The electrochemical behavior of duplex stainless steel has been studied in various environments. Its passivity state was investigated in borate-buffer using cyclic voltammetry and impedance spectroscopy techniques. The susceptibility towards sulfide stress cracking and hydrogen embrittlement were tested at a constant load under cathodic polarization in the NACE solution saturated with H2S and 0.5 M sulfuric acid solution containing As203 as a promoter. SEM analysis accompanied these investigations.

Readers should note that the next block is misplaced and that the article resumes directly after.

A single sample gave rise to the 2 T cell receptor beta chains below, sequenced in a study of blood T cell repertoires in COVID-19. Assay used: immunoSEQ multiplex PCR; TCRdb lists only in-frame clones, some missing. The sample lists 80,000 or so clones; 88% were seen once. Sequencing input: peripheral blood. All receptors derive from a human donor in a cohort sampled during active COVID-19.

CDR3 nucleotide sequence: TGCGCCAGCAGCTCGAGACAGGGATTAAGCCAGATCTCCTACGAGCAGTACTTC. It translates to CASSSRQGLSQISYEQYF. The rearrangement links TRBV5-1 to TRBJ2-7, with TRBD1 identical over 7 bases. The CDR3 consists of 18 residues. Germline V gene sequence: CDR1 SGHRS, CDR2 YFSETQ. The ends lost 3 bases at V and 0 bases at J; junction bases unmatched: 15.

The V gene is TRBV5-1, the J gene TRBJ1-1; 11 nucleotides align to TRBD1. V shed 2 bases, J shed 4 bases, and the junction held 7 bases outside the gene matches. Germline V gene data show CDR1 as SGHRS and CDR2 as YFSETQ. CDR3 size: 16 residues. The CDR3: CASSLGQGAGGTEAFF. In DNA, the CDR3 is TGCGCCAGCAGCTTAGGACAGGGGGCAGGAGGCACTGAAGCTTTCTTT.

It is proposed that the highly protective quality of the passive film formed on the investigated duplex stainless steel may be associated with the presence of multiple oxidation states (Cr3+ and Cr6+) formed in the solid state along with ( and ) anions and the great variety of possible bridging ligand states (OH−, H2O, O2−). This leads to a significant degree of bonding flexibility and supports amorphous i.e. glassy structure of the passive film. Therefore, the stresses that would be associated with epitaxy, are easily alleviated without the creation of long-range defect structures. The investigated duplex stainless steel shows high resistance to hydrogen embrittlement and sulfide stress cracking. The embrittlement index was determined to be 26%, while the threshold stress amounts to 84% of the yield strength.